Also note the scalability of the workloads on c6gn instances. C6gn delivers up to 40% better price-performance over C5n, and is built using AWS Graviton2 processors that are custom built by AWS using 64-bit Arm Neoverse. GROMACS exhibits strong scaling on c6gn based instances for the larger benchPEP workload due 100 Gbps EFA networking, keeping the MPI communications overhead low. Further we will show that c6gn is the best instance as far as price-performance is concerned.

Price-performance analyses

When working in the cloud, customers can spin up customized clusters (or customized queues on existing clusters). These can optimize for different workloads, different sizes of workload, or even different levels of urgency. This leaves an opportunity for optimizing costs for each common use-case. It is always worth measuring price when performance testing on AWS.

Single node cost analysis

As we saw earlier, the c5 Intel Cascade Lake based instances provide the fastest time to result for single-instance CPU runs compared to all other instances benchmarked. This is true for price-performance too, where the c5 shows the lowest cost per Ns simulated when measuring the cost-per-second simulated for the medium size benchmark (benchRIB) across all instance types. This is because the latest generation Intel Cascade lake processors featured in the c5.24xlarge instance has  a high core-count (48 physical cores) and a high number of memory channels per instance (12 channels).

A bar chart showing the cost per Ns simulated for benchRIB, single-instance all cores with the setting of OMP=2

Figure 7: Cost per Ns simulated for benchRIB, single-instance all cores OMP=2

Multi node cost analysis

Examining the price-performance for the application scalability of benchRIB benchmark, we see the AWS Graviton2 c6gn instance stands out as the clear choice as far as price-performance is concerned. The following figures show the cost/Ns for benchRIB scaled for four instance types, in addition to the cost/Ns and Ns/day (at a node count of 8 for comparison).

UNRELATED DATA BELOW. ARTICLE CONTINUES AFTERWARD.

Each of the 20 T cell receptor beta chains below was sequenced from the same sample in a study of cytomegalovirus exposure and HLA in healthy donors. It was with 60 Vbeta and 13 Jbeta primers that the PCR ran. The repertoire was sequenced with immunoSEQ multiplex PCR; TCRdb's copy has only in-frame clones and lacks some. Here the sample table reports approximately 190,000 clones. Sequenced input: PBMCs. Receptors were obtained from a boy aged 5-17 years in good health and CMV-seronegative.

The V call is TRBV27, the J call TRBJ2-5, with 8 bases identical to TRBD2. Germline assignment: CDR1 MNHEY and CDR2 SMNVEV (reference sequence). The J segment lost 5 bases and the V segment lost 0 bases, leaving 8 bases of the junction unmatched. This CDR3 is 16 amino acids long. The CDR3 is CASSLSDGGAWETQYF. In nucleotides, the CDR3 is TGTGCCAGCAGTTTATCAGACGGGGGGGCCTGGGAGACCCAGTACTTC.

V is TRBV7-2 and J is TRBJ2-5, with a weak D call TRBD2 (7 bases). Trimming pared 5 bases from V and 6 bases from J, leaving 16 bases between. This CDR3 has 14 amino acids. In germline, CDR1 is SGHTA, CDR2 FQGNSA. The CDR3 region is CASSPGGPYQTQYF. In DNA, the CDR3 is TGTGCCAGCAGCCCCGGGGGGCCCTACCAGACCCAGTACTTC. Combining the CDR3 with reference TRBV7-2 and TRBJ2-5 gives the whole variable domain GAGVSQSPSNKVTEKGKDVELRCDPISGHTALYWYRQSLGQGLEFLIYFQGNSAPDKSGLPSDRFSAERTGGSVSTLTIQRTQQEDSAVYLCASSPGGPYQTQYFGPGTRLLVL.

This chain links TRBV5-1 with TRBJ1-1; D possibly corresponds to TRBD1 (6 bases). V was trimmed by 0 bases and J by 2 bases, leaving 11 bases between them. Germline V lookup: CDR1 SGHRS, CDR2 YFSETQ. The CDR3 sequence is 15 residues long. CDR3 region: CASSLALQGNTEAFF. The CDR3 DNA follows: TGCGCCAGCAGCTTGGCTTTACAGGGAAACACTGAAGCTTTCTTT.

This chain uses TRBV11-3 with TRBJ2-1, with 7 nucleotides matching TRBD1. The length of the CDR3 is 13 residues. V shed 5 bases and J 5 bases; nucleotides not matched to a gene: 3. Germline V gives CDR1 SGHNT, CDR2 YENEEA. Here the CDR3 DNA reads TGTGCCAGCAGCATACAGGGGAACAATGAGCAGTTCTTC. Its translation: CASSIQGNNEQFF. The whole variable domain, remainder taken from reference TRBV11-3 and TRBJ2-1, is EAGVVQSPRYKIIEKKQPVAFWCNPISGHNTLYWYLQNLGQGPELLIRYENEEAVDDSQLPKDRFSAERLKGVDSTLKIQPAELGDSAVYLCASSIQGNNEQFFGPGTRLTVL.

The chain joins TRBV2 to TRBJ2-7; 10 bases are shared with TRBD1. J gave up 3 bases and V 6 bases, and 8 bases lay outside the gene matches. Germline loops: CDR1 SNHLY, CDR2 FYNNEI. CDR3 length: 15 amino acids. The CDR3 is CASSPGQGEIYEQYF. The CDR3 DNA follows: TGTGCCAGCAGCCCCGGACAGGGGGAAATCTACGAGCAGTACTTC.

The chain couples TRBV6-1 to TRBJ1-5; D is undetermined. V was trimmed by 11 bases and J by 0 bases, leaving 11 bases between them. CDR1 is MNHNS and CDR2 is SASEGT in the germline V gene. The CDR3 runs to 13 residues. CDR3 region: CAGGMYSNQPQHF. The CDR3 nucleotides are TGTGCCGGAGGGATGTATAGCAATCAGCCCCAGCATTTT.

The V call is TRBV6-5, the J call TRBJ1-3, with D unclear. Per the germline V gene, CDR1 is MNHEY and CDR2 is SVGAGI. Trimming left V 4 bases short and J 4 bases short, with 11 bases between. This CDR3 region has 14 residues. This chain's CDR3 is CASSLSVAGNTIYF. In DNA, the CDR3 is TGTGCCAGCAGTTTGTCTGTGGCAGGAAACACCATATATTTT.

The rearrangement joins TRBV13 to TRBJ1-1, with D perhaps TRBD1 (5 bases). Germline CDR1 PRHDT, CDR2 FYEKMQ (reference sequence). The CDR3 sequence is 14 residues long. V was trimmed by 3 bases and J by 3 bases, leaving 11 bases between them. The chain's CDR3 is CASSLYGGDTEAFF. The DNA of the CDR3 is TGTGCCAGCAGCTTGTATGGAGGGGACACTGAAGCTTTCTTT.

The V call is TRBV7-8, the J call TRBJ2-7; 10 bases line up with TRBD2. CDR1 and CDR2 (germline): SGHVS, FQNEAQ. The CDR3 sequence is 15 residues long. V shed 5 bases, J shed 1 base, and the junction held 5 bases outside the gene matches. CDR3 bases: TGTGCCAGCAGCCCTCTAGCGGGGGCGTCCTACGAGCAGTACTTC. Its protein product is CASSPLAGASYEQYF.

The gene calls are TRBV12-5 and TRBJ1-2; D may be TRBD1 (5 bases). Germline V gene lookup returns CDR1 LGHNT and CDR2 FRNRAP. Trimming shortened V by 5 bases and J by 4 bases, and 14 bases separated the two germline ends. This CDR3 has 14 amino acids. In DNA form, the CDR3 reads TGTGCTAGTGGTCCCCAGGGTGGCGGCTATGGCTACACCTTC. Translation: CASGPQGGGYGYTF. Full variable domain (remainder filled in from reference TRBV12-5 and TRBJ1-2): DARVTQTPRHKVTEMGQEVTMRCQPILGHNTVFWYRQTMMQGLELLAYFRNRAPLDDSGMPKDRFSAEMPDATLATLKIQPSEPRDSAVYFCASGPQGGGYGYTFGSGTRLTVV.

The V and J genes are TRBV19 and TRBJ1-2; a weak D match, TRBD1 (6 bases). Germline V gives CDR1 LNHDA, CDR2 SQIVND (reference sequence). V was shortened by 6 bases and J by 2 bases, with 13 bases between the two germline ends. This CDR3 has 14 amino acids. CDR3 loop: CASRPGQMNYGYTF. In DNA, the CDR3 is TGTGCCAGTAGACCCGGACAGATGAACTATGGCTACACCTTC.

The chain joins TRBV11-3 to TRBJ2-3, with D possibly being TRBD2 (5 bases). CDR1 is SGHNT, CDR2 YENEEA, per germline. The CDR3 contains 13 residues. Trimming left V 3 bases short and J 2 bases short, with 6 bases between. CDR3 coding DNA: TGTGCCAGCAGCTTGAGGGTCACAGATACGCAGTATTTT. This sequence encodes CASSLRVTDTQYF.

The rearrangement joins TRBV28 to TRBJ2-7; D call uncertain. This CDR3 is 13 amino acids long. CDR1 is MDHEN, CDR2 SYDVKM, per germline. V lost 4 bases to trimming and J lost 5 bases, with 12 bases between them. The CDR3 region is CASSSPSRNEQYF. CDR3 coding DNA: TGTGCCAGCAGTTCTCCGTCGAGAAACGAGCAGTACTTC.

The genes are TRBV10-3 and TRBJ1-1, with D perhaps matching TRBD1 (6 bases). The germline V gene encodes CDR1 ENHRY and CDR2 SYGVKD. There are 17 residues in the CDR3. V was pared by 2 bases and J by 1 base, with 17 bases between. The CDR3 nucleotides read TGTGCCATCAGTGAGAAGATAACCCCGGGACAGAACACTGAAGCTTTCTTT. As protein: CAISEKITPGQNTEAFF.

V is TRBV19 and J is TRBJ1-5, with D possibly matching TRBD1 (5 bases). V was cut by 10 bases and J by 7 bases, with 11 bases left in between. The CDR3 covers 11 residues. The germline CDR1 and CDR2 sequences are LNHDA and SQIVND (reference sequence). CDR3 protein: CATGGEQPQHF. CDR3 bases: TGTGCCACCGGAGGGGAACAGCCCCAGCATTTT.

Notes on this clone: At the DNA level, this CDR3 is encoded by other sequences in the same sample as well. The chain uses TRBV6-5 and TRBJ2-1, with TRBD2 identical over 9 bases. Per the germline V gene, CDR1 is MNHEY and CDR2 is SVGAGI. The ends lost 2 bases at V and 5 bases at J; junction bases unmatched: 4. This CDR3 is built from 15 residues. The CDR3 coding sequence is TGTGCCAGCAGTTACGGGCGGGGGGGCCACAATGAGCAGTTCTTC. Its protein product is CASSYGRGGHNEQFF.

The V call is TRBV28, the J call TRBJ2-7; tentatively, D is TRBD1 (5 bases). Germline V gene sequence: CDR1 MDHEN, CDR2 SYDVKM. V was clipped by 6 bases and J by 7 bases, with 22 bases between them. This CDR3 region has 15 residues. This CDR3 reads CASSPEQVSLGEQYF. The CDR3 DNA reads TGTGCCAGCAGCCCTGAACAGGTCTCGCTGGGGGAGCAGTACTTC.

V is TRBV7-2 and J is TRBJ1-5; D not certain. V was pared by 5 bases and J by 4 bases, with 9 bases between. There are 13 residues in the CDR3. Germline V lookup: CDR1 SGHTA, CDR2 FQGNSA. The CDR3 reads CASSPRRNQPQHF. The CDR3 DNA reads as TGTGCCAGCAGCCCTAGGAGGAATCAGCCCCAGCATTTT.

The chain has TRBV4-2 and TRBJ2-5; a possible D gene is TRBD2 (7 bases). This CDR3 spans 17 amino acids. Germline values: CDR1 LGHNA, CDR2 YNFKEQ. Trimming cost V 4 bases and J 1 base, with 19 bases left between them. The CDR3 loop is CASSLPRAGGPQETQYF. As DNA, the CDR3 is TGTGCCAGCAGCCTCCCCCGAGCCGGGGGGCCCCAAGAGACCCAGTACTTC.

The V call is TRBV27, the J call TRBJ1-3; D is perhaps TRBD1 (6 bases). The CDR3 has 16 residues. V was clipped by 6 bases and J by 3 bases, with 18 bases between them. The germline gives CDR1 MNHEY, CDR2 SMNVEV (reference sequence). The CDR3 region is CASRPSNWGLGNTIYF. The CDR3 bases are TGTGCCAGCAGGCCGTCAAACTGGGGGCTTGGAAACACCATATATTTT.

A set of charts showing the cost and the performance of an instance running a GROMACS benchmark. On the left, cost per nanoseconds are compared across four instance types scaled up to 32 nodes. In the center, hours per nanoscecond are compared using 8 nodes. On the right nanoseconds per day were compared using 8 nodes.

Figure 8: On the left, cost per Ns compared across four instance types scaled up to 32 nodes. In the center, hours per Ns compared at 8 nodes. On the right Ns per day compared 8 nodes.

The c6gn instance is nearly 18% lower in terms of cost/Ns (at eight nodes) compared to the c5n instance type, which is the next best in price-performance.

You can also see that the m5n narrowly beats c5n in absolute performance (it has 25% more cores). However, the c5n is a better choice from a price-performance point of view because it is nearly 26% lower in terms of cost/Ns.


From the various benchmark runs we evaluated, GROMACS exhibits strong-scaling with a high-performance interconnect fabric and hence we recommend always to choose an instance with EFA for simulation jobs that are scaled out to get faster time-to-results.

For the fastest time-to-result for single-instance simulations, in addition to ensemble jobs, we recommend a compute-intensive instance, such as one with high core counts, like the c5.24xlarge instance. C5.24xlarge also has the best price-performance for single-instance simulation jobs. For large simulations that would benefit from more memory per core, consider using m5 and r5 high core count instance variants.

For simulations that can be scaled across multiple nodes, with the fastest time-to-result and medium price-performance, the c5n.18xlarge instance with EFA is best. If you need to reduce your instance count and increase memory per core, the m5 and r5 variants are a good choice.

The C6gn AWS Graviton2 ARM instances provide the best price-performance for large scale-out simulations.

GROMACS does not have a very high storage I/O throughput requirement, and there was no requirement to incorporate a high-performance parallel file system like Amazon FSx for Lustre in our tests. If you encounter performance degradation from the NFS shared EBS volume in your environment, consider adding FSx for Lustre into your production architecture.

To get started running GROMACS on AWS, we recommend you check out our GROMACS on AWS ParallelCluster workshop that will show you how to quickly build a traditional Beowulf cluster with GROMACS installed. You can also try our workshop on AWS Batch to run GROMACS as a containerized workload. To learn more about HPC on AWS, visit

Austin Cherian

Austin Cherian

Austin is a Senior Product Manager-Technical for High Performance Computing at AWS. Previously, he was a Snr Developer Advocate for HPC & Batch, based in Singapore. He's responsible for ensuring AWS ParallelCluster grows to ensure a smooth journey for customers deploying their HPC workloads on AWS. Prior to AWS, Austin was the Head of Intel’s HPC & AI business for India where he led the team that helped customers with a path to High Performance Computing on Intel architectures.